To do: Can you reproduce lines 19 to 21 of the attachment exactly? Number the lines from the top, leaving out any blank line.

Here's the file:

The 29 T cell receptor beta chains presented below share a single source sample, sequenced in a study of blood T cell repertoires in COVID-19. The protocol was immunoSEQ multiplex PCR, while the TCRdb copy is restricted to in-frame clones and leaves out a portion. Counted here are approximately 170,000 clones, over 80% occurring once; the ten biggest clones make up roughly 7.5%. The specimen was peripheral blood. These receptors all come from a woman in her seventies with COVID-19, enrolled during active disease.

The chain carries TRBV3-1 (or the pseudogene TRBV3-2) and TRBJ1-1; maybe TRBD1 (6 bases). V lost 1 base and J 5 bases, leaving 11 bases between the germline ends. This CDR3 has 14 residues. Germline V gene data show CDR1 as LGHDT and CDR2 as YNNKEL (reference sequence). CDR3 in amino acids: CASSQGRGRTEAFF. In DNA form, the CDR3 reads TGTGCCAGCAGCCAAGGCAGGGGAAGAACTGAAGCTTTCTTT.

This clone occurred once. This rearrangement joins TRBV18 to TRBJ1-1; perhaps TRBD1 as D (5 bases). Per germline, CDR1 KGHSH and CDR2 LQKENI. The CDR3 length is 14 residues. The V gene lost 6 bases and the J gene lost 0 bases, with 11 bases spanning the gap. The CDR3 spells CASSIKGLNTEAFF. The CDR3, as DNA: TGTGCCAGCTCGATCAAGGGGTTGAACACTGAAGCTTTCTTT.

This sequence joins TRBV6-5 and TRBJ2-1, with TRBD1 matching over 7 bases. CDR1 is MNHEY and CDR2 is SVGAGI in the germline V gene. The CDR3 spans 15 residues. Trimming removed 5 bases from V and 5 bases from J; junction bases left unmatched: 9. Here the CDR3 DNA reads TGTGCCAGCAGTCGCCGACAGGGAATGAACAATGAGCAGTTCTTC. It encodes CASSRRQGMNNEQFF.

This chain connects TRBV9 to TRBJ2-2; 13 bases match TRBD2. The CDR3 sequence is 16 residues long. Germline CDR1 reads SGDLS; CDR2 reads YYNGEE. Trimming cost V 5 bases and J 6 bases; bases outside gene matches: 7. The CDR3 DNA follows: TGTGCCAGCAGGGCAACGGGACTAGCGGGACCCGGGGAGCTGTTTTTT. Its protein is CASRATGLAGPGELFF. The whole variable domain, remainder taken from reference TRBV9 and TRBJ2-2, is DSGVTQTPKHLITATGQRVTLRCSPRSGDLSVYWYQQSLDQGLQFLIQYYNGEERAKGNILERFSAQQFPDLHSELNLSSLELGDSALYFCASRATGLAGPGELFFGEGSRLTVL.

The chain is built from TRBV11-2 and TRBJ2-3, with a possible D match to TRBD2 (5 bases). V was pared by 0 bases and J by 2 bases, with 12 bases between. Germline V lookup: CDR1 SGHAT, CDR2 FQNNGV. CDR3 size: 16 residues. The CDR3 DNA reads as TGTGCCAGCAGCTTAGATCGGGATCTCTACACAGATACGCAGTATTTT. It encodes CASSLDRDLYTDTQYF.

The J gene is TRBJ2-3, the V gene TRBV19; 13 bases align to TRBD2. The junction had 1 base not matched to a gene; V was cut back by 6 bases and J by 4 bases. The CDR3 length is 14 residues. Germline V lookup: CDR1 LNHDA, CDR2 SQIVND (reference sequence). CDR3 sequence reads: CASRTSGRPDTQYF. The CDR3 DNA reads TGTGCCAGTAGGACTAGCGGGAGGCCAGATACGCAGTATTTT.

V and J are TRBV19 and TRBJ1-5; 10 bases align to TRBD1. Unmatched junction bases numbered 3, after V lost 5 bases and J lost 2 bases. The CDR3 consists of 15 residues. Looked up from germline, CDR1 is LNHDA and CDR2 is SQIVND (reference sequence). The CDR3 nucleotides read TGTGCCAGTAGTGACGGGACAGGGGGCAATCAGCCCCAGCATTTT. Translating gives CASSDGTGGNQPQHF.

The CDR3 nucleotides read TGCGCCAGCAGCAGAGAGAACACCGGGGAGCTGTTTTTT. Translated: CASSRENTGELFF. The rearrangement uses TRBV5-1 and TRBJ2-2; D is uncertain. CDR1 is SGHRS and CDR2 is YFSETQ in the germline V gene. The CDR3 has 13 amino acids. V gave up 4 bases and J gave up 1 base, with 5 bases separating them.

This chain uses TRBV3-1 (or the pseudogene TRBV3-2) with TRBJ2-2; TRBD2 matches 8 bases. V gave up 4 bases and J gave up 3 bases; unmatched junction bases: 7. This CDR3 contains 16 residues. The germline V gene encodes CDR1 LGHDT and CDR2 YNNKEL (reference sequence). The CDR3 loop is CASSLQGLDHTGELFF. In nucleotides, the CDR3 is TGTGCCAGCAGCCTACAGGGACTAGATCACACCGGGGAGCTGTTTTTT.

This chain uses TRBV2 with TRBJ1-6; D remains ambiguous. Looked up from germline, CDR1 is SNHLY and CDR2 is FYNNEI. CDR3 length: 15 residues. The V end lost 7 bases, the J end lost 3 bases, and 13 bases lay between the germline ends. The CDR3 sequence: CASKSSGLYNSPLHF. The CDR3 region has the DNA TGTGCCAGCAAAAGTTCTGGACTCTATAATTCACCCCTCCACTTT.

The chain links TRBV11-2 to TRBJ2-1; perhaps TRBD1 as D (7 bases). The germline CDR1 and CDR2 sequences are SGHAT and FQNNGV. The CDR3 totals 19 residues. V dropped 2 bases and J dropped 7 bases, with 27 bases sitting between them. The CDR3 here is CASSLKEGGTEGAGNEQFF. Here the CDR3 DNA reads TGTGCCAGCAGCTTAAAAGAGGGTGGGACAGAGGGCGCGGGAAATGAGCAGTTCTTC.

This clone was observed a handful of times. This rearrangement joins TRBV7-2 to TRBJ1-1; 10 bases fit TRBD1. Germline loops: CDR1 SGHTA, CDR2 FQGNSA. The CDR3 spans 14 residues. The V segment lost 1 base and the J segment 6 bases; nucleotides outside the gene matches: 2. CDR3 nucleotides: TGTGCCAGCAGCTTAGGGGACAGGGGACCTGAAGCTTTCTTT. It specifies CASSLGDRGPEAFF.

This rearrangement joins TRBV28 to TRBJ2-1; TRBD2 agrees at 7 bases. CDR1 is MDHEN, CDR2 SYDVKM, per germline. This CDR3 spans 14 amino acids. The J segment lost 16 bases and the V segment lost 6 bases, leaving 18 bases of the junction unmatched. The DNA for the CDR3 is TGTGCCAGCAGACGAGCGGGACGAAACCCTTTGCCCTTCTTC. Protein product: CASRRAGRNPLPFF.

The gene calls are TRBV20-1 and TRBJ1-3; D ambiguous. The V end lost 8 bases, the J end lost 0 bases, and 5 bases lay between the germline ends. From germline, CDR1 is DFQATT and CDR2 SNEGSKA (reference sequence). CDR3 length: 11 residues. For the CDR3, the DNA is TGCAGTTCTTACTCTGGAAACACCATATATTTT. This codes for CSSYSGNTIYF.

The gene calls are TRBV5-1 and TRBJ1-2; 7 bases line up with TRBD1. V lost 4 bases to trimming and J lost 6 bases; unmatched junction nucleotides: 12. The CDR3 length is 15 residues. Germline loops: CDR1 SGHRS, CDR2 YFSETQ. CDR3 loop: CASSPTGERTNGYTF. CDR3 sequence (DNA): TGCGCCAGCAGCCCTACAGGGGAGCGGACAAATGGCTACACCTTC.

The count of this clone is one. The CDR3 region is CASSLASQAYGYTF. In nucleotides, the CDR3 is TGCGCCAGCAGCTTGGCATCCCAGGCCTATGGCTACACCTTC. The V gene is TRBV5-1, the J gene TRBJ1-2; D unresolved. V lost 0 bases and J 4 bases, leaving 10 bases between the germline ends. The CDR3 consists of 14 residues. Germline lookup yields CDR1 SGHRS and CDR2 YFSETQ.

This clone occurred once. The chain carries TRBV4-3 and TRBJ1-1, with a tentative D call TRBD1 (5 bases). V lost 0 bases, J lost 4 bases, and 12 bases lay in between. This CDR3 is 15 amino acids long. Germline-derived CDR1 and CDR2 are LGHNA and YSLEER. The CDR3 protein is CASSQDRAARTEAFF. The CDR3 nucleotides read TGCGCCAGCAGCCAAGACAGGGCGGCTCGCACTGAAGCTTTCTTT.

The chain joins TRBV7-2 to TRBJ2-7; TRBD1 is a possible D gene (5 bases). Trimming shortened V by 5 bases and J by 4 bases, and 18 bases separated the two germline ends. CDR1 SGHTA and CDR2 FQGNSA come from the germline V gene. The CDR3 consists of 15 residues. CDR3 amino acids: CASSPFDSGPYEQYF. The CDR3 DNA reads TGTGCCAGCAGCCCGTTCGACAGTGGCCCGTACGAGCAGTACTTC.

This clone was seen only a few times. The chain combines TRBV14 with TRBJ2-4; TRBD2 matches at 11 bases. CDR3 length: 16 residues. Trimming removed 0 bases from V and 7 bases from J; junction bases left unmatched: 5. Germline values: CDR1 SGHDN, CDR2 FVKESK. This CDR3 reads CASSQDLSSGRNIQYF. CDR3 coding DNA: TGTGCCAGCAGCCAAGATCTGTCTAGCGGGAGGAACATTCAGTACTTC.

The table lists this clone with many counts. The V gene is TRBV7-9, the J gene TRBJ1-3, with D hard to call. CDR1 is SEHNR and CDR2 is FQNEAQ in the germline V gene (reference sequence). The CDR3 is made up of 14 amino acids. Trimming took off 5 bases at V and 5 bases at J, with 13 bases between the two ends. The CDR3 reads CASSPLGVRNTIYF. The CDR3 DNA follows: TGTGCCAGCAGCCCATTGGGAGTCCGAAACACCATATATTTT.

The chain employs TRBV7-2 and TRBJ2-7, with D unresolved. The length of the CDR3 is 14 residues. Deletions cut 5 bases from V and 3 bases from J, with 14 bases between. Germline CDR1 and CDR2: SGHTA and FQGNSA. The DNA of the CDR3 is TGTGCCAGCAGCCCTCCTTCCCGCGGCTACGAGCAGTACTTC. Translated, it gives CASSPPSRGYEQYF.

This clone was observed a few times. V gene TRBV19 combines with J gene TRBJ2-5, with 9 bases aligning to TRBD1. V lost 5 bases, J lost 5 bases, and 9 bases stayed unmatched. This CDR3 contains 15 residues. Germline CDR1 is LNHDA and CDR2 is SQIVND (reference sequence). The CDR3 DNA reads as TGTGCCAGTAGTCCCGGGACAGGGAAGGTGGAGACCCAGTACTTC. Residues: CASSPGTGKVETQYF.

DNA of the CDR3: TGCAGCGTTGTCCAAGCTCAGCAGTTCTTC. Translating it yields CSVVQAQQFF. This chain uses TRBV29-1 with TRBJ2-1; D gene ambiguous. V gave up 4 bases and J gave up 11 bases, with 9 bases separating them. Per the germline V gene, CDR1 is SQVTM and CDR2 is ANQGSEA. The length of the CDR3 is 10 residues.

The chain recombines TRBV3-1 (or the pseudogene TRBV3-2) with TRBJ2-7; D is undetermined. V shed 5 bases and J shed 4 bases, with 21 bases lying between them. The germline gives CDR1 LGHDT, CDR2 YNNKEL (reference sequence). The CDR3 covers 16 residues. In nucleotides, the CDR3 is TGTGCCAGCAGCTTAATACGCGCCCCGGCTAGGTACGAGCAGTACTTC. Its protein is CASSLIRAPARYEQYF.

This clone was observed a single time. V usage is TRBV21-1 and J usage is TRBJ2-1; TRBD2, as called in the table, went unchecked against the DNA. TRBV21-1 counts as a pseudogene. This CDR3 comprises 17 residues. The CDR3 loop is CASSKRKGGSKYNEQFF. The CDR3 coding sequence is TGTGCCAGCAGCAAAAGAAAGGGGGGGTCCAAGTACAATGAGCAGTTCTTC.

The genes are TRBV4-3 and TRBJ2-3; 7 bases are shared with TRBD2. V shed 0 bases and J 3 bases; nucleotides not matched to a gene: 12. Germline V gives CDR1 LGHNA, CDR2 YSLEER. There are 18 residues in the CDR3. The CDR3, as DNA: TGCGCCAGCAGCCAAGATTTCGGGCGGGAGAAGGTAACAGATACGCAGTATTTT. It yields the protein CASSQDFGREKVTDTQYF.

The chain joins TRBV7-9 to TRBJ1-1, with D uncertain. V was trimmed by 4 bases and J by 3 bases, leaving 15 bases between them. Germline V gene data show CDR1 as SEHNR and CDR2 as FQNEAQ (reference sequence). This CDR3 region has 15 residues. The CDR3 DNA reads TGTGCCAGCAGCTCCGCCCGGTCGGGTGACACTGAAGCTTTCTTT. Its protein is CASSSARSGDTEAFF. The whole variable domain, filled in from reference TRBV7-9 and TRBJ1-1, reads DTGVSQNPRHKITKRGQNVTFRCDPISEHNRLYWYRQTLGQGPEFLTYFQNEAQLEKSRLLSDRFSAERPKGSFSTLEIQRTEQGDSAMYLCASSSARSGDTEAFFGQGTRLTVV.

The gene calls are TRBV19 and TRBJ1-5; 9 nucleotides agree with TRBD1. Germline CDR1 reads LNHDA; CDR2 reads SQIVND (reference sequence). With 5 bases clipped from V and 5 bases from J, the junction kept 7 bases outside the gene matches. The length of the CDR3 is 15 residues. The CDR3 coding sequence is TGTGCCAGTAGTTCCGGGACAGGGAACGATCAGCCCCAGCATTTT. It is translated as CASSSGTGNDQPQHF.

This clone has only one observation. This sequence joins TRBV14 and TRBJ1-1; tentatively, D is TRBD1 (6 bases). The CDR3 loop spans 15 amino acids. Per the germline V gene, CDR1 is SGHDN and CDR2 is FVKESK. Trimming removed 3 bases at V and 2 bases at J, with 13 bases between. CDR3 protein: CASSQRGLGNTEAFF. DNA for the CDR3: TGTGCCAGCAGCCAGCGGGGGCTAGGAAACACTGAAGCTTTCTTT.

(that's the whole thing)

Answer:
The chain joins TRBV7-2 to TRBJ2-7; TRBD1 is a possible D gene (5 bases). Trimming shortened V by 5 bases and J by 4 bases, and 18 bases separated the two germline ends. CDR1 SGHTA and CDR2 FQGNSA come from the germline V gene. The CDR3 consists of 15 residues. CDR3 amino acids: CASSPFDSGPYEQYF. The CDR3 DNA reads TGTGCCAGCAGCCCGTTCGACAGTGGCCCGTACGAGCAGTACTTC.

This clone was seen only a few times. The chain combines TRBV14 with TRBJ2-4; TRBD2 matches at 11 bases. CDR3 length: 16 residues. Trimming removed 0 bases from V and 7 bases from J; junction bases left unmatched: 5. Germline values: CDR1 SGHDN, CDR2 FVKESK. This CDR3 reads CASSQDLSSGRNIQYF. CDR3 coding DNA: TGTGCCAGCAGCCAAGATCTGTCTAGCGGGAGGAACATTCAGTACTTC.

The table lists this clone with many counts. The V gene is TRBV7-9, the J gene TRBJ1-3, with D hard to call. CDR1 is SEHNR and CDR2 is FQNEAQ in the germline V gene (reference sequence). The CDR3 is made up of 14 amino acids. Trimming took off 5 bases at V and 5 bases at J, with 13 bases between the two ends. The CDR3 reads CASSPLGVRNTIYF. The CDR3 DNA follows: TGTGCCAGCAGCCCATTGGGAGTCCGAAACACCATATATTTT.